Ukraine4 July 2002
Alexandrov case , one year after the journalist’s death
Reporters Without Borders, the Damocles Network and the Ukrainian Institute of Mass Information (IMI) are awaiting with much interest the decision of the Ukrainian supreme court due on 25 July in the case of murdered journalist Igor Alexandrov.
The public prosecutor appealed on 20 May against the Donetsk regional court’s acquittal three days earlier of the journalist’s suspected killer, Yuri Veredyuk. The supreme court’s attitude will show how willing the Ukrainian legal system is to fight against impunity in the case, the three organisations said.
If it did uphold the lower court’s decision, it would open the way to a new investigation of the murder and raise hopes of finding and convicting Alexandrov’s real killers, they said. If it did not, it would strengthen the belief that the trial was rigged by the Ukrainian authorities.
The three organisations welcomed the acquittal of Yuri Veredyuk, a homeless person accused of murdering Alexandrov. The case rested entirely on Veredyuk’s confession, without any concrete evidence of his involvement in the killing. Alexandrov’s family, their lawyer and the three organisations worked to expose the glaring holes in the investigation and ensure that an innocent person was not convicted to protect from punishment those really responsible for the crime.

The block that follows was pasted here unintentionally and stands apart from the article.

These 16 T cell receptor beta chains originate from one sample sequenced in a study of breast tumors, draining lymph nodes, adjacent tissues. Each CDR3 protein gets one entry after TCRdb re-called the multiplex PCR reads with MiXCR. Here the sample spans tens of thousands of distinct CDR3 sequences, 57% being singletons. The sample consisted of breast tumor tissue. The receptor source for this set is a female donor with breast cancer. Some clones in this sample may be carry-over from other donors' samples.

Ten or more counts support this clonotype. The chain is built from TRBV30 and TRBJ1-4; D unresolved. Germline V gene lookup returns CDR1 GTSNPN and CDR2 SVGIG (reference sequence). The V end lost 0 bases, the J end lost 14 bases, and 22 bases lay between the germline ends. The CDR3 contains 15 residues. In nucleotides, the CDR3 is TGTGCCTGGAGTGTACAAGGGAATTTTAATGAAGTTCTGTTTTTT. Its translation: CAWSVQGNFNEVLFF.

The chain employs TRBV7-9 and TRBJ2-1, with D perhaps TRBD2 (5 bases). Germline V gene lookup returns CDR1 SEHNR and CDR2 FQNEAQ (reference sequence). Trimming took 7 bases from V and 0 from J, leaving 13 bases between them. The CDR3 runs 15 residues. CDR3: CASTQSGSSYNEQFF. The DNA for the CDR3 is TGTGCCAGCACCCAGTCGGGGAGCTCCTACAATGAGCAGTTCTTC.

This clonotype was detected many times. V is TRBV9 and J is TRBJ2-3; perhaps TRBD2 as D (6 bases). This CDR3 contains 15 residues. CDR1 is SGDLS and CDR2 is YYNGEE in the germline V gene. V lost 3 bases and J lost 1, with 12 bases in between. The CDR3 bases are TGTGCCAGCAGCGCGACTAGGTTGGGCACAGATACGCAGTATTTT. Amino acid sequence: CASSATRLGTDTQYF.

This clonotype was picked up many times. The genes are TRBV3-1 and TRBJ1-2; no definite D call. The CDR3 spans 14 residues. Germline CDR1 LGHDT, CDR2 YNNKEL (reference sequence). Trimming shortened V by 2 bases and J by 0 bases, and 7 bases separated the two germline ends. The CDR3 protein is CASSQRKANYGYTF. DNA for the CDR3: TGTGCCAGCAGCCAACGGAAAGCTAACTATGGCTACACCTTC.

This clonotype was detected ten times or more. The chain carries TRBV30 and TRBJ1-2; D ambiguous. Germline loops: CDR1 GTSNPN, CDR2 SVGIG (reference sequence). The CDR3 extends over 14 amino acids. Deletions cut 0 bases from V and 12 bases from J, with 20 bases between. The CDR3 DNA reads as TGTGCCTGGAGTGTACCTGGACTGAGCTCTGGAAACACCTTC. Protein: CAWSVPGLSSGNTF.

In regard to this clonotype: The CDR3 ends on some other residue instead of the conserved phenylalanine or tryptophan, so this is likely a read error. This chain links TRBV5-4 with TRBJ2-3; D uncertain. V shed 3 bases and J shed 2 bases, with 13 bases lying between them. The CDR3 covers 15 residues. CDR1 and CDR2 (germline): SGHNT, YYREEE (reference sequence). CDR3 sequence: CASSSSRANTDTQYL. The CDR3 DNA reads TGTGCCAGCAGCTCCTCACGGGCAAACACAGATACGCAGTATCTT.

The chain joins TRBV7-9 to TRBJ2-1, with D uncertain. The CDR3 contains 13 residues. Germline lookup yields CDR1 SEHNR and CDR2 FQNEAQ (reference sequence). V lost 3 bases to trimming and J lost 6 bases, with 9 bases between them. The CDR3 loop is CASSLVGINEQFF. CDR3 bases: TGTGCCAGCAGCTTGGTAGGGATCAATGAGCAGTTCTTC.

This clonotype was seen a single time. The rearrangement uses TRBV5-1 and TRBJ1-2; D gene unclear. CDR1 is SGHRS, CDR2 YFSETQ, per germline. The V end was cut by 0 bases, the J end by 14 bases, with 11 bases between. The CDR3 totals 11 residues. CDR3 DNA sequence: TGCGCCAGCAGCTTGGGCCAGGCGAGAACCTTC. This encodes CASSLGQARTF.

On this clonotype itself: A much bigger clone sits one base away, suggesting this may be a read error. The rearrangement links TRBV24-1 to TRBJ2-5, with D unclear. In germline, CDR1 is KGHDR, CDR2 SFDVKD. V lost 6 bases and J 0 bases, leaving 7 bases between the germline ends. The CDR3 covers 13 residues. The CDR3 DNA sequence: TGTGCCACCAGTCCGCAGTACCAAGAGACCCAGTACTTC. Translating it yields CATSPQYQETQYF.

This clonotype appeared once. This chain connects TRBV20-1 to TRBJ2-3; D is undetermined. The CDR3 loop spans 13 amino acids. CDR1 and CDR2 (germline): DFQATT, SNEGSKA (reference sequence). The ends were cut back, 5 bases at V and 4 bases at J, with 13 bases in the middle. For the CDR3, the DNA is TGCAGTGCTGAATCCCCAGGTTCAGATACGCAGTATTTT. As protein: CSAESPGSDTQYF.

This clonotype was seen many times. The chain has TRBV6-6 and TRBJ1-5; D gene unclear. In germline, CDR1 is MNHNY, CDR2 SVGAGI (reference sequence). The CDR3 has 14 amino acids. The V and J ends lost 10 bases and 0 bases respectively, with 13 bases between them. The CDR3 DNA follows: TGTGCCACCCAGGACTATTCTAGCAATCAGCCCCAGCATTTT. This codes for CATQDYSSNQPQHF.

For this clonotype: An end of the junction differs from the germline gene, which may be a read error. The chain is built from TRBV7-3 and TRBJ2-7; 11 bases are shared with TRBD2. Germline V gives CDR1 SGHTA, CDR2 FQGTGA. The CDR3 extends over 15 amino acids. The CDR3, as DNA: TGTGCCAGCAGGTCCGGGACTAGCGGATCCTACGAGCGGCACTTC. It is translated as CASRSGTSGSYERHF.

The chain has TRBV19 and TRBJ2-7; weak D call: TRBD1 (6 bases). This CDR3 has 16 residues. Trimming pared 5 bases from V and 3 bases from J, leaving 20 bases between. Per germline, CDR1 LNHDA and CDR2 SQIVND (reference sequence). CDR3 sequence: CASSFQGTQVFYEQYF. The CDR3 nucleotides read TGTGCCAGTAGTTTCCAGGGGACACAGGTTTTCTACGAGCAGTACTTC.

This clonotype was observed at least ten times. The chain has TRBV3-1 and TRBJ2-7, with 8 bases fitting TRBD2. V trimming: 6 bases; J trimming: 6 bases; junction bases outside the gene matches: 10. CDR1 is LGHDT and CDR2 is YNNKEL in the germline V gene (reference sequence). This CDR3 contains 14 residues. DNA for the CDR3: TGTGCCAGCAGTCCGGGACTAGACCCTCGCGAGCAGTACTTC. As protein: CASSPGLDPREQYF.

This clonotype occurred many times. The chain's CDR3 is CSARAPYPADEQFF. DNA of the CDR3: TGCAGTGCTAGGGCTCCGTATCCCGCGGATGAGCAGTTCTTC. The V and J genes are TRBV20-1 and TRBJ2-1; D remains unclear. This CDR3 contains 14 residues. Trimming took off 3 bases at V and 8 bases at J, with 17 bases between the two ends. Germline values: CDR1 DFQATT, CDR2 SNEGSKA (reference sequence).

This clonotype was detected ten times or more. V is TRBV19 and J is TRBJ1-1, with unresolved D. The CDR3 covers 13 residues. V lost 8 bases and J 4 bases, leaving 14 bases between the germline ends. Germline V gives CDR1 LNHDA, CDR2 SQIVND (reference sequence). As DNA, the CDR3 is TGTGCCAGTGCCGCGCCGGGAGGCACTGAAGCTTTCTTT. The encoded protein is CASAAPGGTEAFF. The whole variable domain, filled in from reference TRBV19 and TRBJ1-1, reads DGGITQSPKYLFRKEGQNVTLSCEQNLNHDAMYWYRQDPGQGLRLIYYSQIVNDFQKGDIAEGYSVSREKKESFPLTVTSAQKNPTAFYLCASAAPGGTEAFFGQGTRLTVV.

On the first anniversary of Alexandrov’s death, Reporters Without Borders, the Damocles Network and the IMI are publishing a day-by-day account of the trial which can be read at www.rsf.org. The report was compiled by IMI members who attended the whole trial.
Alexandrov, general manager of the Slaviansk TV station TOR, was beaten over the head by thugs with baseball bats at the entrance to the station’s offices on 3 July 2001 and died in hospital from severe head injuries on 7 July.
He had already got into trouble for being a journalist. In 1998, he was fined 2,350 hryvnas (500 euros) and banned from working in journalism for five years after being sued by a member of parliament, Olexandr Leshchynsky, who he had called "the vodka king of the Donbass" industrial area of eastern Ukraine. In 2000, the case was dropped after Leshchinsky withdrew his complaint, but Alexandrov tried to get the conviction annulled and force the authorities to admit the prosecution’s errors and award him moral damages.
After a botched initial enquiry into the murder, which was accompanied by much pressure on the Alexandrov family, the general prosecutor’s office announced the name of a suspect last 15 December but did not say what the motive for the killing was. The persistence of the Alexandrov family and their lawyer, Bogdan Ferents, who had been hired by the IMI and Reporters Without Borders, enabled Alexandrov’s son to be officially recognised as a party in the case and to get the trial to start within 20 days after the end of the preliminary enquiry as Ukrainian law demands.